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Mets remain road warriors, shut down Reds

Mets starting pitcher Daisuke Matsuzaka throws against the

Mets starting pitcher Daisuke Matsuzaka throws against the Cincinnati Reds in the first inning. (Sept. 25, 2013) Credit: AP

CINCINNATI -- Perhaps, there is no explanation. Even Mets manager Terry Collins, who admits he has a few private theories, stops short of believing he has an absolute answer. But one indisputable fact has lingered throughout this marathon season.

Get the Mets out of Citi Field -- free them from their home-field disadvantage -- and they are a different team. And Wednesday, they proved it once more, beating the Reds, 1-0, to throw a wrench in their postseason plans.

By taking two of three here, the Mets extinguished the Reds' chances of winning the NL Central and decreased the likelihood of hosting the NL wild-card game. Meanwhile, the Mets ended the season with a 41-40 mark on the road.

It began with Daisuke Matsuzaka, whose impressive run to end the season may bode well in his bid to remain in the big leagues next season, perhaps with the Mets. The righthander tossed 7 2/3 shutout innings. It ended with Pedro Feliciano and LaTroy Hawkins, who recorded the last four outs.

In the middle, Juan Centeno became the first catcher to throw out base-stealing sensation Billy Hamilton, who began his big league career 13-for-13. "On Tuesday I was joking with guys in the bullpen," said Centeno, a September call-up with a sterling defensive reputation. "I'm going to get that guy tomorrow. And I got him."

In the long term, the Mets (73-85) might benefit from simply fading away. By rule, the teams who finish with the 10 worst records in baseball have their first-round draft picks protected from being used as free- agent compensation. It's a particularly impactful consideration for the Mets, who are expected to be active in free agency.

Matsuzaka, the 33-year-old who signed with the Mets to revive his career, then posted a 10.95 ERA in his first three starts, has since rebounded with a 1.38 ERA in his last four outings.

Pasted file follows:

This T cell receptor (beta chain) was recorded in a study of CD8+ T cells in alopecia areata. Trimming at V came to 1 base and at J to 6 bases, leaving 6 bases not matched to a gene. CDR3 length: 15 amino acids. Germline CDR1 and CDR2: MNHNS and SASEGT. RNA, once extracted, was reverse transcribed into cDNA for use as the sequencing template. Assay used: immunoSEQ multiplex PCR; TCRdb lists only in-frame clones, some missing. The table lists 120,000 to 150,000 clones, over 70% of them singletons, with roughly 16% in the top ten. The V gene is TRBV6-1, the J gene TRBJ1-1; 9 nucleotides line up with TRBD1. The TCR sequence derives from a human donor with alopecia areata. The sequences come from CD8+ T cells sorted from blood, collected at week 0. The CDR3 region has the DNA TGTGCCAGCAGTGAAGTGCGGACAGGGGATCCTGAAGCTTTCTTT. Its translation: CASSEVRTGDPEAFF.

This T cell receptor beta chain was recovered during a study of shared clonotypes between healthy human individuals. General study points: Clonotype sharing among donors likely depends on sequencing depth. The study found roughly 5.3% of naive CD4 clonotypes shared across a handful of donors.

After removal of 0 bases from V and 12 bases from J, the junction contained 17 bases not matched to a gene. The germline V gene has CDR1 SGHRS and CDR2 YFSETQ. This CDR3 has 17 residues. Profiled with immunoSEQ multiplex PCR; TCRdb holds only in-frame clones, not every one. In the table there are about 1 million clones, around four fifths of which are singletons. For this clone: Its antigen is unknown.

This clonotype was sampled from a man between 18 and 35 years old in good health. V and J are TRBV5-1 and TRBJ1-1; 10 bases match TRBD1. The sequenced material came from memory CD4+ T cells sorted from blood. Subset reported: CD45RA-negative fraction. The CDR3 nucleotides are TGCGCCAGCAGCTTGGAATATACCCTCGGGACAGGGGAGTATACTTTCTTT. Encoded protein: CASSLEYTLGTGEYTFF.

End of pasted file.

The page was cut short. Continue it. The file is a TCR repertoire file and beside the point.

Collins said the Mets would "absolutely" be interested in keeping the righthander to help bolster his rotation's depth next season. The pitcher called such a possibility an "honor."

"My intentions are to stay here in the U.S. I want to continue pitching over here in the major leagues," he said through a translator. "And if my previous few starts have impressed anyone, then we'll just have to see."

The Mets scored in the third. Wilfredo Tovar took a pitch off his forearm, moved to second on a sacrifice and advanced to third on a wild pitch. Eric Young Jr.'s single knocked in the run.

Matsuzaka made it stand up, scattering just four hits and striking out six, all while pushing through back stiffness that flared while taking an awkward swing in the fourth.

He believes he has proved that he can still pitch in the big leagues. Said Matsuzaka: "I'm hopeful that it has impressed someone enough to make me an offer next season."

Notes and quotes:With Hawkins still battling fatigue, reliever Vic Black will be expected to close if the opportunity arises in the next few days, Collins said. The Mets have identified Black as a potential replacement if closer Bobby Parnell is slow to recover from surgery to repair a herniated disc in his neck.


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